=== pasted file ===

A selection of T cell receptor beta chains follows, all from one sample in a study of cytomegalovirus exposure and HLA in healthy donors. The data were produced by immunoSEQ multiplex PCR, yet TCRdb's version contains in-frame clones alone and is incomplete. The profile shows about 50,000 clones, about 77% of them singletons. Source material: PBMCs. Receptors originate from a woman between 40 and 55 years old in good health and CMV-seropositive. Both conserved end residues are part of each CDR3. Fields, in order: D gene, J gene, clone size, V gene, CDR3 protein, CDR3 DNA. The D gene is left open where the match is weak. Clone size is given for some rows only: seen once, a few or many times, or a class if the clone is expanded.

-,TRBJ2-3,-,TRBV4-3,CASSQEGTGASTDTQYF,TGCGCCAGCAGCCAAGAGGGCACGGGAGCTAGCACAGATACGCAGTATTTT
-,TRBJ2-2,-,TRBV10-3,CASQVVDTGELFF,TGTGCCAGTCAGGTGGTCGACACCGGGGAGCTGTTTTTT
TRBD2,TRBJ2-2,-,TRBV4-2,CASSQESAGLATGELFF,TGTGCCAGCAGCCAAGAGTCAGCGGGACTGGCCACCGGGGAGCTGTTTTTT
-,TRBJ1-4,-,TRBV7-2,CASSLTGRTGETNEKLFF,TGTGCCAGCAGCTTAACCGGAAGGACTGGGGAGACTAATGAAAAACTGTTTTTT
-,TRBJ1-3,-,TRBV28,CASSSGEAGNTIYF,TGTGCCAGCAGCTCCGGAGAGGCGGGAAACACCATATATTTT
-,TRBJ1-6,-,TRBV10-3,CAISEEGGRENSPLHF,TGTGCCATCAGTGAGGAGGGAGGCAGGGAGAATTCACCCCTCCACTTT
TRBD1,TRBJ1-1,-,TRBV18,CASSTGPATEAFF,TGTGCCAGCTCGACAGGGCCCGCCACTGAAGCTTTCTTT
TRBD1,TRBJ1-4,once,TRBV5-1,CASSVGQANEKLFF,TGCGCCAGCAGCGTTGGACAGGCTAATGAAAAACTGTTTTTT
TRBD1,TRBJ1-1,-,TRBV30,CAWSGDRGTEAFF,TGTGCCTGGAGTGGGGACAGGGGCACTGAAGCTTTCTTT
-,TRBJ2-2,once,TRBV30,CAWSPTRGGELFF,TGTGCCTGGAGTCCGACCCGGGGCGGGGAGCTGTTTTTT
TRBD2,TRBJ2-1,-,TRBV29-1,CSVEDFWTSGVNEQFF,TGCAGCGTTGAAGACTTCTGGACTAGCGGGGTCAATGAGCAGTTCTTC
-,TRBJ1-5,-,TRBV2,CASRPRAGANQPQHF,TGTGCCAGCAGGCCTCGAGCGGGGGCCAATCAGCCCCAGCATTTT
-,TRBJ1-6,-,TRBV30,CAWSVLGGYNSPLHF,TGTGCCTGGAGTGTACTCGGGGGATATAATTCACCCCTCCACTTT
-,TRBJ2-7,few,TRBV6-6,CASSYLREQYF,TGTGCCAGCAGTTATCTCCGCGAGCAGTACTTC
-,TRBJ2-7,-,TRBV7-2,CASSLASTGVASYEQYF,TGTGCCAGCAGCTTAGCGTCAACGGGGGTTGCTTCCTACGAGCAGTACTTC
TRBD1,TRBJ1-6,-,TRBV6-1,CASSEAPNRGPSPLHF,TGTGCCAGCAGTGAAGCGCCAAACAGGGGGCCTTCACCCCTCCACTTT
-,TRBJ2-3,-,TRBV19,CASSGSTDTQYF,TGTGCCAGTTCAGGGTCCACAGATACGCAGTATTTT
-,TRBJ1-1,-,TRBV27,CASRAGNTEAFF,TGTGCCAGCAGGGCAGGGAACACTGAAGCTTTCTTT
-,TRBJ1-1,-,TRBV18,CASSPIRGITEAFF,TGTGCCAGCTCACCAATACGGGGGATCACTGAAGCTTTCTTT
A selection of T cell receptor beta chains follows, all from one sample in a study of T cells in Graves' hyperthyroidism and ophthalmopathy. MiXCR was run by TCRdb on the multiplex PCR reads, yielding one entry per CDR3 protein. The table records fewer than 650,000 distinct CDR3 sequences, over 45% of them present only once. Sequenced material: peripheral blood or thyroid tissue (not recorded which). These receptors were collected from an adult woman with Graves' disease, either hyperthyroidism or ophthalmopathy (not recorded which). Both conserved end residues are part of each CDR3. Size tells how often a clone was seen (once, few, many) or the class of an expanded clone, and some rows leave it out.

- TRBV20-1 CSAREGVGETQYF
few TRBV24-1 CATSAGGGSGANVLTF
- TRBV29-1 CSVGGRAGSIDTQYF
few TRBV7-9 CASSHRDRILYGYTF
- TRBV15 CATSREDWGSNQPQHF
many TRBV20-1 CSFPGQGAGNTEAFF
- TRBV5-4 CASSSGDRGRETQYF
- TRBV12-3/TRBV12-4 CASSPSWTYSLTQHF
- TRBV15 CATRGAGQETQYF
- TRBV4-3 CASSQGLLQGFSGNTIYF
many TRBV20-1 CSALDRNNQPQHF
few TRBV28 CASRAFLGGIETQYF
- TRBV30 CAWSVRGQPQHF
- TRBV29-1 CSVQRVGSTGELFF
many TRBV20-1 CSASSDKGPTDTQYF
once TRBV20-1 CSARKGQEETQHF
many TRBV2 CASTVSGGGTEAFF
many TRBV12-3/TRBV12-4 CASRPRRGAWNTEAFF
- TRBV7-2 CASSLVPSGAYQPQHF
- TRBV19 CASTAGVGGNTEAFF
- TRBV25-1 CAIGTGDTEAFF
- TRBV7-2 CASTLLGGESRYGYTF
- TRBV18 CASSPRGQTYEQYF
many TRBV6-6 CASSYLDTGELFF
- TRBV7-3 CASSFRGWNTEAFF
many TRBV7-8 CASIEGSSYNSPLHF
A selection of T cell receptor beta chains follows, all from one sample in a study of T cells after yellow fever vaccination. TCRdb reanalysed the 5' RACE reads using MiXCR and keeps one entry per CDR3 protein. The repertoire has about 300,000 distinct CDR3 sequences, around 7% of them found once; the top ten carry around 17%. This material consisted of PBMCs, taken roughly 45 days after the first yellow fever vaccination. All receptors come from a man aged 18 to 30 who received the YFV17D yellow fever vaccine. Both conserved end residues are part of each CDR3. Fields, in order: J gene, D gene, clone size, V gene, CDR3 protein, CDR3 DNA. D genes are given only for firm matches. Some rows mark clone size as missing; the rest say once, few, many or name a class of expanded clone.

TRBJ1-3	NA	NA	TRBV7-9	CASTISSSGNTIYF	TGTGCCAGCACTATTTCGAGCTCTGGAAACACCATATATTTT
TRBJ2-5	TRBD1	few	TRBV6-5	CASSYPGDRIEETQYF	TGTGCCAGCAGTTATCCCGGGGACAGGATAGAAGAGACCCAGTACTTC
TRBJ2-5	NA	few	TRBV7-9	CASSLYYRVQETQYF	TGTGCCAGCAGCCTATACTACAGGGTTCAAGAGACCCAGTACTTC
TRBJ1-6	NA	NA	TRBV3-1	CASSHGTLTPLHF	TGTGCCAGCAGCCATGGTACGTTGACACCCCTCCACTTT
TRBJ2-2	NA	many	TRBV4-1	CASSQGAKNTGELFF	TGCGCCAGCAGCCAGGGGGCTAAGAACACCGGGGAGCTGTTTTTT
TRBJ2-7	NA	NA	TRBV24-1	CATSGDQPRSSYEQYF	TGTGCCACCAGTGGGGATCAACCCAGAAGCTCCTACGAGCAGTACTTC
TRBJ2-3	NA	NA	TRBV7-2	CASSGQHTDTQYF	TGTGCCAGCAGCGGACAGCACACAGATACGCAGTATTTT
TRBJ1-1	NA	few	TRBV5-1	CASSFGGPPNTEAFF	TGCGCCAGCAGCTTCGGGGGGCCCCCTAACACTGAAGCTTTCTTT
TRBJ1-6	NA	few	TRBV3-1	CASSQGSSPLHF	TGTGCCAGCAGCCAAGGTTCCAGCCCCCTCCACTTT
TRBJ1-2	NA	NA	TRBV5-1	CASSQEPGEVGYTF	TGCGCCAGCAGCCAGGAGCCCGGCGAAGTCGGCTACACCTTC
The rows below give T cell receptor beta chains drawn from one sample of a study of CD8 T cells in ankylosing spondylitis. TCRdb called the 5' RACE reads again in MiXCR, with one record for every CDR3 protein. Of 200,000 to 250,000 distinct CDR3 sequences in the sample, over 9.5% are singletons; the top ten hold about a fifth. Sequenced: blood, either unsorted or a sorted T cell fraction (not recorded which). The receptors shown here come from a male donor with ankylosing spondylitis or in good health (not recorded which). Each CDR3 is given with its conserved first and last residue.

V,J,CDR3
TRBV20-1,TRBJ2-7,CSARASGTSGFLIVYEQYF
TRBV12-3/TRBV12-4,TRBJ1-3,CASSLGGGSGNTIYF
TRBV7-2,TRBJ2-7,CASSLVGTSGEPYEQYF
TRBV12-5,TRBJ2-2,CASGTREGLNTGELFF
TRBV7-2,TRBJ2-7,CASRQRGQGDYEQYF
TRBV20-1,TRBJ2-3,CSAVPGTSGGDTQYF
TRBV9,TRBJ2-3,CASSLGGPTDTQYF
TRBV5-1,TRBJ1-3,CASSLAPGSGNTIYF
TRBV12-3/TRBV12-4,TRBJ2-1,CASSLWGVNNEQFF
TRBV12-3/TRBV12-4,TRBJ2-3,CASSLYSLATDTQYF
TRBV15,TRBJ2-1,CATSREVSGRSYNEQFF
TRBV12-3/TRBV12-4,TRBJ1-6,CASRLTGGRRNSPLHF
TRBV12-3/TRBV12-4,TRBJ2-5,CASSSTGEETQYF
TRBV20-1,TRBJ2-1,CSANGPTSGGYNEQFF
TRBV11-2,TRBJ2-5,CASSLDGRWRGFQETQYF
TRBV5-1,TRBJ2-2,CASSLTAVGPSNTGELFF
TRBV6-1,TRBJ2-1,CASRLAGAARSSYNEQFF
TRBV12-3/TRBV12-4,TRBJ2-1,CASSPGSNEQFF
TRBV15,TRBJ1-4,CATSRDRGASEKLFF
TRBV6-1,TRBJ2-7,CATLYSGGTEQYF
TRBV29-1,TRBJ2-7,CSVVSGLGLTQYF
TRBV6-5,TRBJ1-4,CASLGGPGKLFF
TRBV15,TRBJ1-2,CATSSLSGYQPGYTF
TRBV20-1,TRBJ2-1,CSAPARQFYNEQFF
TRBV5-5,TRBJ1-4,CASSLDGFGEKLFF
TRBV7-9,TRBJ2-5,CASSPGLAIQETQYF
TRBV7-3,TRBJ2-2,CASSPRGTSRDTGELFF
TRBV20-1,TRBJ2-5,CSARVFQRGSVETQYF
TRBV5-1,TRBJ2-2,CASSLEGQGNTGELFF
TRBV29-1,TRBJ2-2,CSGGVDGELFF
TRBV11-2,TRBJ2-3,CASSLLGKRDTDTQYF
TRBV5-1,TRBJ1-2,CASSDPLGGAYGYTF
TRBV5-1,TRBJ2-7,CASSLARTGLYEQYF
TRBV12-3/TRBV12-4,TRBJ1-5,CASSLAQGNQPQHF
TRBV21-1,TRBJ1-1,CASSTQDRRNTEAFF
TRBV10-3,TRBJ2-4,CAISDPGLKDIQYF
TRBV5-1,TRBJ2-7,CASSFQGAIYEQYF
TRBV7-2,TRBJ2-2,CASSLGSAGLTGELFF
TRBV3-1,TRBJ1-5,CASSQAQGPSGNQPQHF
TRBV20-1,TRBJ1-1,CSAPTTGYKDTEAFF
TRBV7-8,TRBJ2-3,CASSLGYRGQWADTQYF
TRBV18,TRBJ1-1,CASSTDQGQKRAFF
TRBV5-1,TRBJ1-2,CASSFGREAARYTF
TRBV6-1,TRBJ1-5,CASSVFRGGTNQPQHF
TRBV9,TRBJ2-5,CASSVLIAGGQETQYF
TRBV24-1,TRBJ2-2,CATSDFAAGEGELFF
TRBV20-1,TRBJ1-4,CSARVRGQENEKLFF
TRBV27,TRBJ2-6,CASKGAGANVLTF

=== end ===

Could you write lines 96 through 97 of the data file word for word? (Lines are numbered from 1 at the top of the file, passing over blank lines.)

TRBV10-3,TRBJ2-4,CAISDPGLKDIQYF
TRBV5-1,TRBJ2-7,CASSFQGAIYEQYF